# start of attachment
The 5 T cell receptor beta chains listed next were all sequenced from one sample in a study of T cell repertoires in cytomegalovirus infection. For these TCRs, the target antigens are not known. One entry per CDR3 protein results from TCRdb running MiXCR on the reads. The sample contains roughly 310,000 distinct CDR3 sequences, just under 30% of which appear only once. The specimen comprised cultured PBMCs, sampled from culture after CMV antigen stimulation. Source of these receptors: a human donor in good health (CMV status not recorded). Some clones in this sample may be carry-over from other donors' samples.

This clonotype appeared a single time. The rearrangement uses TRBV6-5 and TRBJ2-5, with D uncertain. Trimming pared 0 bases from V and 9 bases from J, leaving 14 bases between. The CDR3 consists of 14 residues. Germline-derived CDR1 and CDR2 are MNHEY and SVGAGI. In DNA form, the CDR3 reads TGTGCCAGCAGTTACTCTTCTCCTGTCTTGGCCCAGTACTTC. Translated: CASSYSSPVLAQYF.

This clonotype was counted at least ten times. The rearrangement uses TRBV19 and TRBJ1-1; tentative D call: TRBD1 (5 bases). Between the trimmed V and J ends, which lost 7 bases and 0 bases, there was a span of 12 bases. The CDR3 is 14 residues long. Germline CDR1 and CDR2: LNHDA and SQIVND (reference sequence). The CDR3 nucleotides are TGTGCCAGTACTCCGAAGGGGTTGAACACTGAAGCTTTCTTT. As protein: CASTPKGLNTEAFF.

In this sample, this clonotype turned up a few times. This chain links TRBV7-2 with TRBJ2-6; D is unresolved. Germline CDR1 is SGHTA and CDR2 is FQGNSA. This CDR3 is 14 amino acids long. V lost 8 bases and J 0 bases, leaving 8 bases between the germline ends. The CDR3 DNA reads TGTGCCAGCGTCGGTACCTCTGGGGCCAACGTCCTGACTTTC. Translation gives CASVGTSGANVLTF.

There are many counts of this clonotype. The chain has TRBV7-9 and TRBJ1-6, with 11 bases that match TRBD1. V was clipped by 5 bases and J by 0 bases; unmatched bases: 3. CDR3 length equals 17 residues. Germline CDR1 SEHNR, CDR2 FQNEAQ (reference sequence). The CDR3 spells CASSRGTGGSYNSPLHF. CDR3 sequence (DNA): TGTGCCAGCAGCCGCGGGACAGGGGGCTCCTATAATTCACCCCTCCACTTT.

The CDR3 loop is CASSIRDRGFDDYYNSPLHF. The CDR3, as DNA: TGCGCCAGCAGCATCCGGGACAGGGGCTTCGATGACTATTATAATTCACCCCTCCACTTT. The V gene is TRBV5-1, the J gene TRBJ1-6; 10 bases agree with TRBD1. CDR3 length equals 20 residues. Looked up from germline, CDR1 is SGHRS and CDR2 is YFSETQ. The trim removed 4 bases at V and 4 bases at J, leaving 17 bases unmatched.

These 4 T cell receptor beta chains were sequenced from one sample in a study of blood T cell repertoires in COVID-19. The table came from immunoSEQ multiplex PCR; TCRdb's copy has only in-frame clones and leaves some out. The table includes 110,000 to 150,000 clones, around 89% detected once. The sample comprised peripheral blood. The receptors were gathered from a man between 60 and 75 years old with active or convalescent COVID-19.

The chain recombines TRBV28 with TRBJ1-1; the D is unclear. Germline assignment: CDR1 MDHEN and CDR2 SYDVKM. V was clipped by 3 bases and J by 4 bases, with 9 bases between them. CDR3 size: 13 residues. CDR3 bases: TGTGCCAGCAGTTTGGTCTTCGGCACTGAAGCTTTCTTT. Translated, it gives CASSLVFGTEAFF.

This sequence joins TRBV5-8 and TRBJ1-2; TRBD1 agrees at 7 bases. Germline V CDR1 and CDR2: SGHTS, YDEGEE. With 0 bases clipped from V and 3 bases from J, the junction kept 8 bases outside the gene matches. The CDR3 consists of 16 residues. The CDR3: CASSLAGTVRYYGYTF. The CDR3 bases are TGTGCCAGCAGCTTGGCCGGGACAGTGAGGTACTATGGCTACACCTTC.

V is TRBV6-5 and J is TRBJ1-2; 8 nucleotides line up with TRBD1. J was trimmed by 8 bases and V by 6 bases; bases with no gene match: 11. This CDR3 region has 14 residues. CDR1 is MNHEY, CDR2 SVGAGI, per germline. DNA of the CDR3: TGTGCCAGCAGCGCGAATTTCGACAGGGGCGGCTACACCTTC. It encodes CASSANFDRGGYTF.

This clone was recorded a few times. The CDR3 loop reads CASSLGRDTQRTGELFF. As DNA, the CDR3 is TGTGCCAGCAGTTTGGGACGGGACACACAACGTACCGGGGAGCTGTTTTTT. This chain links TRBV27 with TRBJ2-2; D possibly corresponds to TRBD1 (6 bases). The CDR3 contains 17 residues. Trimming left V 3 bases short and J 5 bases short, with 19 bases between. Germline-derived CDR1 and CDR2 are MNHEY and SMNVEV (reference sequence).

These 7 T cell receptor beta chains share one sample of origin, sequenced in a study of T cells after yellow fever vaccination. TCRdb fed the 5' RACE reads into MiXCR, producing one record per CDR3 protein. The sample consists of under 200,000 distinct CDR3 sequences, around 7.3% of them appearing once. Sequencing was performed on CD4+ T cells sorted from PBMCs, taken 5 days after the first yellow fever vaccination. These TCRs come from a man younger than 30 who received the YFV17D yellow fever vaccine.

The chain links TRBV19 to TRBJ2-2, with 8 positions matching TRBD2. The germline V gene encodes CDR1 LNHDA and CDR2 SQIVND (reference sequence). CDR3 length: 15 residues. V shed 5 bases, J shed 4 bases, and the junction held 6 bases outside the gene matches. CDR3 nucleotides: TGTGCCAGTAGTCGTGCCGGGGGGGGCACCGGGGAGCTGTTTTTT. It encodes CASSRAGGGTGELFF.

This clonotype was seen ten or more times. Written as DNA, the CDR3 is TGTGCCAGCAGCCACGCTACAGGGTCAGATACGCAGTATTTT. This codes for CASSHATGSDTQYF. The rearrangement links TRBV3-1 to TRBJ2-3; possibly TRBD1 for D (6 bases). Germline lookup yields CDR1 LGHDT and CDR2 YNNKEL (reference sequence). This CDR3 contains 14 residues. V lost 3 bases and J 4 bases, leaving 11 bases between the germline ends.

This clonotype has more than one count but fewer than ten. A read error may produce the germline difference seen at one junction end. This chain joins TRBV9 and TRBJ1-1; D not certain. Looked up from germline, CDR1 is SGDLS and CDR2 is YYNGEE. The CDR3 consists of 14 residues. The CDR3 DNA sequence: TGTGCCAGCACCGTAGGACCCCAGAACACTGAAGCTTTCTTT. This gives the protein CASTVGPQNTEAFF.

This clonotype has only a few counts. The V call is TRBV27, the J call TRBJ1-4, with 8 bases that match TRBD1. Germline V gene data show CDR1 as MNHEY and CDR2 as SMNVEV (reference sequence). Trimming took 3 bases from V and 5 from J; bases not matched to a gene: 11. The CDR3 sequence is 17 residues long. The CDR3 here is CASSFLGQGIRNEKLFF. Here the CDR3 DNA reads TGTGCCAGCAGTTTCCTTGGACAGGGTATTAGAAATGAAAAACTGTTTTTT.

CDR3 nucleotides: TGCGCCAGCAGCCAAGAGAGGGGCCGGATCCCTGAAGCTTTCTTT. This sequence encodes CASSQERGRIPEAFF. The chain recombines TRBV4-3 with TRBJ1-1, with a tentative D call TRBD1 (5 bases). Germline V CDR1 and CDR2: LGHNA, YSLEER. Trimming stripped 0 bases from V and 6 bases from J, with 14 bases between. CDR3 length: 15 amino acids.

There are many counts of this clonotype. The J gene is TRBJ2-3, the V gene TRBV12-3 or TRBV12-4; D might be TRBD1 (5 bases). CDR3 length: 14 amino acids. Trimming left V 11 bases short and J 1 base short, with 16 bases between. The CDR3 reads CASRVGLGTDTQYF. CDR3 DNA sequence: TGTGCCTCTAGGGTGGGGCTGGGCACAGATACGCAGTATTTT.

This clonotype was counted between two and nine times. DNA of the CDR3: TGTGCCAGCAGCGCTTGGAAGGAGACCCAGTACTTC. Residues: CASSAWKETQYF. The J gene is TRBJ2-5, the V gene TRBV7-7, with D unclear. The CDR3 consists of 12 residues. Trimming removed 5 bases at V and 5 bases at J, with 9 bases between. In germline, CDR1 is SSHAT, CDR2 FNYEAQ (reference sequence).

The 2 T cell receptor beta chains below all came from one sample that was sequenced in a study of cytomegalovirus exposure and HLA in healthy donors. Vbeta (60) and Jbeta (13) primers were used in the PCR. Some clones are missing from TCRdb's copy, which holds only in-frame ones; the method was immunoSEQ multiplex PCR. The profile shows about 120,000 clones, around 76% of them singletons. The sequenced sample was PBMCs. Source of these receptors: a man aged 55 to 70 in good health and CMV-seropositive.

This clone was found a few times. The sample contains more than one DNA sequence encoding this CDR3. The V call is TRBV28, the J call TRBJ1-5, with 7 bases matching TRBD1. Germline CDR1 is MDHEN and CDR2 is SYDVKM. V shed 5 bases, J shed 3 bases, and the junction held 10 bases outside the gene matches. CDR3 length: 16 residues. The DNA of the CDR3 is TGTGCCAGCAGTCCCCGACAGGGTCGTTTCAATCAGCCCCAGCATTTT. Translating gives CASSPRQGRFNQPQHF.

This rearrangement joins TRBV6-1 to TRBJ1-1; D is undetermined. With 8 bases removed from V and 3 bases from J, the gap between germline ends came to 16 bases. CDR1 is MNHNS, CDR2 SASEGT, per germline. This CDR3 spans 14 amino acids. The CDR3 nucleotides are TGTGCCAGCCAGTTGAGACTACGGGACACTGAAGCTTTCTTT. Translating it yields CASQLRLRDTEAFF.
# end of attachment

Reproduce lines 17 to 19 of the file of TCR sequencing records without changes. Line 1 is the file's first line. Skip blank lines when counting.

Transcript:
CDR3 nucleotides: TGCGCCAGCAGCCAAGAGAGGGGCCGGATCCCTGAAGCTTTCTTT. This sequence encodes CASSQERGRIPEAFF. The chain recombines TRBV4-3 with TRBJ1-1, with a tentative D call TRBD1 (5 bases). Germline V CDR1 and CDR2: LGHNA, YSLEER. Trimming stripped 0 bases from V and 6 bases from J, with 14 bases between. CDR3 length: 15 amino acids.

There are many counts of this clonotype. The J gene is TRBJ2-3, the V gene TRBV12-3 or TRBV12-4; D might be TRBD1 (5 bases). CDR3 length: 14 amino acids. Trimming left V 11 bases short and J 1 base short, with 16 bases between. The CDR3 reads CASRVGLGTDTQYF. CDR3 DNA sequence: TGTGCCTCTAGGGTGGGGCTGGGCACAGATACGCAGTATTTT.

This clonotype was counted between two and nine times. DNA of the CDR3: TGTGCCAGCAGCGCTTGGAAGGAGACCCAGTACTTC. Residues: CASSAWKETQYF. The J gene is TRBJ2-5, the V gene TRBV7-7, with D unclear. The CDR3 consists of 12 residues. Trimming removed 5 bases at V and 5 bases at J, with 9 bases between. In germline, CDR1 is SSHAT, CDR2 FNYEAQ (reference sequence).